“Finally after a multidisciplinary ward round one morning another GI consultant said he thought that I may have gastroparesis, which I had never heard of before. I was referred for gastric empty study which did reveal that I had a severe delay in my stomach emptying. By now I had been in hospital three weeks and I just wanted to go home to my family as it was Christmas Eve. I was discharged from hospital with the feeding tube removed and issued with high calorie drinks with a referral letter being sent to a specialist GI Consultant in Essex. 

“My wife and I travelled across to Essex in March to see Mr Sri Kadirkamanathan and his team for the first consultation. From the first moment we walked into the examining room we both felt at ease. Mr Kadirkamanathan and his team were amazing; they were very welcoming and reassuring. After asking about the history and the symptoms it was decided that I would be referred for another specialist test to rule out another condition and once this was done then I could be considered for gastric pacemaker insertion. The additional test was done at the Royal London Hospital in June 2017 and I was reviewed by Mr Kadirkamanathan in October with the results which ruled out this other condition and so it was decided then that I would be put on the list for gastric pacemaker insertion.  Mr Kadirkamanathan wanted me to gain some weight before I could undergo the surgery so it was back home to Northern Ireland to have another feeding tube inserted as I was still losing weight with the high calorie drinks. By this stage I had lost 36kg in weight going from 106kg to 70kg. People were asking my wife if I had cancer, it was extremely upsetting for her and our children. 

“Life was becoming increasingly difficult, as a family we couldn’t go out for meals or even invite friends over for dinner as I couldn’t eat. After a few problems with the feeding tube and another three weeks in hospital I finally got home and started to gain small amounts of weight. Another review with Mr Kadirkamanathan and his team in December led to the date finally being set for surgery. Mr Kadirkamanathan made it clear that there was no guarantee that the pacemaker would be successful but he was hopeful. My wife and I travelled over for surgery in January; we were both nervous but hopeful that this surgery would be the thing that would give me some sort of a normal life again. The surgery went well and for the first time in eighteen months I was able to eat a small amount of toast with tea and not vomit. Signs looked good at this early stage.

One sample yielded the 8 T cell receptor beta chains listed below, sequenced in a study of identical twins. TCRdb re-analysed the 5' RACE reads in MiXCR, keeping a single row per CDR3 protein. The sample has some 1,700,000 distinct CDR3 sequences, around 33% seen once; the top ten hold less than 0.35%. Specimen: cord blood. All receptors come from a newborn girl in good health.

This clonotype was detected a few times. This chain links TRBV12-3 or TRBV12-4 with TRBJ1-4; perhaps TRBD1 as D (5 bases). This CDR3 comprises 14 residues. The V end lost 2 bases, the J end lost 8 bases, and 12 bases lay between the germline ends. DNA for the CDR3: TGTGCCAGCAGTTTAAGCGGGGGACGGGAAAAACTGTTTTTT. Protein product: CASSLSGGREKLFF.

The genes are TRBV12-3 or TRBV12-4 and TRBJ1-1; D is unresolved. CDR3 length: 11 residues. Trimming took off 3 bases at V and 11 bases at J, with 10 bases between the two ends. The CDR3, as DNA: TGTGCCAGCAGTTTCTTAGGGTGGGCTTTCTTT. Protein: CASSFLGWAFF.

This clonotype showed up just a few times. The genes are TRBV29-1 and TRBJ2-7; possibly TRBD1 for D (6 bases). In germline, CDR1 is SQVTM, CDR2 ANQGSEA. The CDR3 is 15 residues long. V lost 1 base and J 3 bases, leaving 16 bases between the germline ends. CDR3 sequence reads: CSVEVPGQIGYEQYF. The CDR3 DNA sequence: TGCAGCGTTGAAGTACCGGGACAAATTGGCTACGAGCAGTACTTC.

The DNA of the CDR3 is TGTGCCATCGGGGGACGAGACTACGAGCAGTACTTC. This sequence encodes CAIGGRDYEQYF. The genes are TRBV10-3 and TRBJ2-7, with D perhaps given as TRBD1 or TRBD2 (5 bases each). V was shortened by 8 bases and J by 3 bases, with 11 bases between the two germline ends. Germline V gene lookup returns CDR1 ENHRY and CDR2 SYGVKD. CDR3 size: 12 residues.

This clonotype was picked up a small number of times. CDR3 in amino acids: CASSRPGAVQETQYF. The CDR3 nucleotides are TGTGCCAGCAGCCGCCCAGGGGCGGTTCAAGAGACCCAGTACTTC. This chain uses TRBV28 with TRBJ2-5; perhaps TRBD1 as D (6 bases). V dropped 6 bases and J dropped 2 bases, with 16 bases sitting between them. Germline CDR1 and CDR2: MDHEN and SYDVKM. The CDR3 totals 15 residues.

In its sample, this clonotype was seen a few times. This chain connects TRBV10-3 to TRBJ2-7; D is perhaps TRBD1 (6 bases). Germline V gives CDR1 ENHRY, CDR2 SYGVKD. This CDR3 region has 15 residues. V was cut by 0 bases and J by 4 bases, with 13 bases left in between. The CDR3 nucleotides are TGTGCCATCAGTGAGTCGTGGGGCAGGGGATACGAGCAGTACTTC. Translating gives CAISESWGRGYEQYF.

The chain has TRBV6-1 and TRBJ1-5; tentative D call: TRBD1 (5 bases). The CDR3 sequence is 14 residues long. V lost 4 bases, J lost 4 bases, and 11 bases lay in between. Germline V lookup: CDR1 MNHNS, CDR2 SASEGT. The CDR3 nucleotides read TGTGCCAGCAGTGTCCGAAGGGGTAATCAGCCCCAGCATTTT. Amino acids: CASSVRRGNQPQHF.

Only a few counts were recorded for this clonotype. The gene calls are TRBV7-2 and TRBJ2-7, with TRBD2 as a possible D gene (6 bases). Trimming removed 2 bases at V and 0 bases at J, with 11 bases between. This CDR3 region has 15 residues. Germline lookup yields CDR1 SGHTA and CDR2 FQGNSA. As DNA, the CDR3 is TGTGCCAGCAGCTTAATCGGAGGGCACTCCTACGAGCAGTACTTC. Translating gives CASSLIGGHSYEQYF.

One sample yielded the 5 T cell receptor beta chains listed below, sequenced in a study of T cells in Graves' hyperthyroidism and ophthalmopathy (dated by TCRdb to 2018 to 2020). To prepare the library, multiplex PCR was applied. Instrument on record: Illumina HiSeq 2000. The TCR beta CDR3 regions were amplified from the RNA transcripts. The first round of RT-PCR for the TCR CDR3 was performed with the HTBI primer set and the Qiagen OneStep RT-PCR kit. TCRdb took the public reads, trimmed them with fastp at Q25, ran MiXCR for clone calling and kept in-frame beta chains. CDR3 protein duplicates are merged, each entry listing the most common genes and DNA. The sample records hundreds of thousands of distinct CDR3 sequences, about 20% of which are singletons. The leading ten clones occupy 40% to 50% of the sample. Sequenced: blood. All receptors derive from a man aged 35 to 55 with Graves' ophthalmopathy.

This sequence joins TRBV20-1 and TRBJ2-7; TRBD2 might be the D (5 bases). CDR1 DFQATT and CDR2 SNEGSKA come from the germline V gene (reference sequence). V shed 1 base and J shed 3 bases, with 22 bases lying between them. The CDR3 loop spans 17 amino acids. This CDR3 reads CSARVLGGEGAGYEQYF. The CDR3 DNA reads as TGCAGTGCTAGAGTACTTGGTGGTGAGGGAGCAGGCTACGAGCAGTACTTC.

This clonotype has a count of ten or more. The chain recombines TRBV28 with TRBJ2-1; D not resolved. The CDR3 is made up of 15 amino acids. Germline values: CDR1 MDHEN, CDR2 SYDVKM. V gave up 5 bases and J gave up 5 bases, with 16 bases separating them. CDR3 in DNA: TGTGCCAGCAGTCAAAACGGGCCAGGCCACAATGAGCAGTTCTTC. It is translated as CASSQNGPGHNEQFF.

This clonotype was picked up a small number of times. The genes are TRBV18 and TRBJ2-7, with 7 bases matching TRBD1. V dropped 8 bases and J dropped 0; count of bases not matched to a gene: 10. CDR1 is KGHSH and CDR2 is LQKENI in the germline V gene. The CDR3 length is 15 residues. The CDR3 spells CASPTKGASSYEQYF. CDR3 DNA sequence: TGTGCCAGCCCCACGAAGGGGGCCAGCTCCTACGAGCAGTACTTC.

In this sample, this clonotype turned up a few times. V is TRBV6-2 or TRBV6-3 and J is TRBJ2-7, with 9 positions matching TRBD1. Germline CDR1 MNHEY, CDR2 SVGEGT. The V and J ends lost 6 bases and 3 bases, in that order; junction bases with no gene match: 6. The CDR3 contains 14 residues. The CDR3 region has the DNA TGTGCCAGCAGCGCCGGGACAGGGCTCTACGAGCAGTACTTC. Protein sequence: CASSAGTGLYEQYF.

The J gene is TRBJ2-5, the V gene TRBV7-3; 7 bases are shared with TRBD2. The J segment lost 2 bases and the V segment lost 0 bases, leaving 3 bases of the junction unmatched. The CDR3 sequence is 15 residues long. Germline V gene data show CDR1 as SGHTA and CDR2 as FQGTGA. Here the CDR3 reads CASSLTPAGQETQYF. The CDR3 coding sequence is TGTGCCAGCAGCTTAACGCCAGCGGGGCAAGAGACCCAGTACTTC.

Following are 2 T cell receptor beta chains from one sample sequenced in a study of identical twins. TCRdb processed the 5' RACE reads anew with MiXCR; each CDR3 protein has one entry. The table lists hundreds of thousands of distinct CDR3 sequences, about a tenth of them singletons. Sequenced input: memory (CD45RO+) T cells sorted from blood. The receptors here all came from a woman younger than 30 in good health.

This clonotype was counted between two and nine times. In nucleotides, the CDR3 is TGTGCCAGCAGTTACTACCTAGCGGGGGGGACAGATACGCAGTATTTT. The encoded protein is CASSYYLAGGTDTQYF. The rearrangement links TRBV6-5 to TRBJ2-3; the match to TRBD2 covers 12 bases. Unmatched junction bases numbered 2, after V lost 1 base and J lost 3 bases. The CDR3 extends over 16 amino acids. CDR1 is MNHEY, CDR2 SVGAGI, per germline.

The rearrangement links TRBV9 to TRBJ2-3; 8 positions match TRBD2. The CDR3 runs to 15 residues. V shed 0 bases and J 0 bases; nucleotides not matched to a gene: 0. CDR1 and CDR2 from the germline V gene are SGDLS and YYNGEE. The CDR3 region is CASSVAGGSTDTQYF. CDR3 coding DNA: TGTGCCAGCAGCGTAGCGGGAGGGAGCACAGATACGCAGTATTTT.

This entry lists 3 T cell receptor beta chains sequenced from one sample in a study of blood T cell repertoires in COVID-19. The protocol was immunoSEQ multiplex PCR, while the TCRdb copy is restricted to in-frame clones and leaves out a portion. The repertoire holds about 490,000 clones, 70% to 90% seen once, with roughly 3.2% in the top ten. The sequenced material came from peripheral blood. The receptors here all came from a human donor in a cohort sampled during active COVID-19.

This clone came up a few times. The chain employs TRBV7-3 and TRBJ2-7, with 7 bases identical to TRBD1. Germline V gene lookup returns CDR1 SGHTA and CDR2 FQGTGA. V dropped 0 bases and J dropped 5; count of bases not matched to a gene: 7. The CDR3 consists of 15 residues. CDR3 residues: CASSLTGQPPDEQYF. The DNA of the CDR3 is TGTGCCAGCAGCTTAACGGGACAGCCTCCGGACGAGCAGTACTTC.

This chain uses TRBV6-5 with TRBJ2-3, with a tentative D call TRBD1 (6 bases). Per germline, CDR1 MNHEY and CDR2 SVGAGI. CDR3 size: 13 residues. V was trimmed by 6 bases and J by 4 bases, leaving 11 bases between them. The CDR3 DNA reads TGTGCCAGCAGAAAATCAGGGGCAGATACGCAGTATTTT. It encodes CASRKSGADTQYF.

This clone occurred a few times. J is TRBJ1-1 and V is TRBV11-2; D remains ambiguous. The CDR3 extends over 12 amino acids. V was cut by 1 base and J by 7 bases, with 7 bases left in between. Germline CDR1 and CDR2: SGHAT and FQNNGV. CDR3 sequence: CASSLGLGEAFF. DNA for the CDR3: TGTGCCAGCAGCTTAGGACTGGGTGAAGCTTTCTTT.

“Mr Kadirkamanathan came and reviewed me in hospital after the surgery and increased the settings on the pacemaker slightly and I was back home in Northern Ireland two days after surgery with a view to a follow up appointment in six weeks. I recovered well from the surgery and as time went on was able to eat small amounts of food with no vomiting.”

‘Our Charity’ is calling on the community to rally together for our £1.5million appeal to fund the upgrading of the robotic surgery service at Broomfield Hospital, including a state-of-the-art new surgical robot and the continued use of surgical robotics.   

There is significant evidence that demonstrates a number of advantages for patients who have benefited from surgery with the surgical robot compared to conventional surgical techniques including: 

•Shorter hospital stays

•Immediate effects during recovery

•Precision surgery (overcoming limitations of laparoscopic surgery)

Your support will put Broomfield Hospital firmly on the map as surgical innovators in Essex.

You can donate to our appeal, ‘Rally Together for the Robot’, here: https://www.justgiving.com/campaigns/charity/midessexhospitals/surgicalbot


Lions Club Donation
Chelmsford Lions Club making the £1,500 donation to the robotic surgery appeal.

August 15

Chelmsford Lions Club make generous £1,500 donation to our robotic surgery appeal

The Chelmsford Lions Club have made a generous donation of £1,500 to our robotic surgery appeal.

On Thursday, August 2, the group attended the Theatres Department at Broomfield Hospital where they met Mr Sri Kadirkamanathan, consultant upper GI surgeon, Samuel Gnamanani, theatres matron, and Yvonne Carter, charities manager.

They had the opportunity to find out more about the robotic surgery appeal and the pioneering work being carried out with the surgical robot. They were also shown a demonstration of how this state-of-the-art equipment works.

Stanley Brown, community chairman, said: “We chose to support this major appeal as many of our members have relied upon the hospital’s services over the years.

“We wanted to give something back for the wonderful work they do.” 

The funds were from the club’s general fund and an Easter egg raffle with local pubs, which raised £900 of the total.

‘Our Charity’ is calling on the community to rally together for our £1.5million appeal to fund the upgrading of the robotic surgery service at Broomfield Hospital, including a state-of-the-art new surgical robot and the continued use of surgical robotics.   

There is significant evidence that demonstrates a number of advantages for patients who have benefited from surgery with the surgical robot compared to conventional surgical techniques including: 

•Shorter hospital stays

•Immediate effects during recovery

•Precision surgery (overcoming limitations of laparoscopic surgery)

Your support will put Broomfield Hospital firmly on the map as surgical innovators in Essex.

You can donate to our appeal, ‘Rally Together for the Robot’, here: https://www.justgiving.com/campaigns/charity/midessexhospitals/surgicalbot


OSCE collage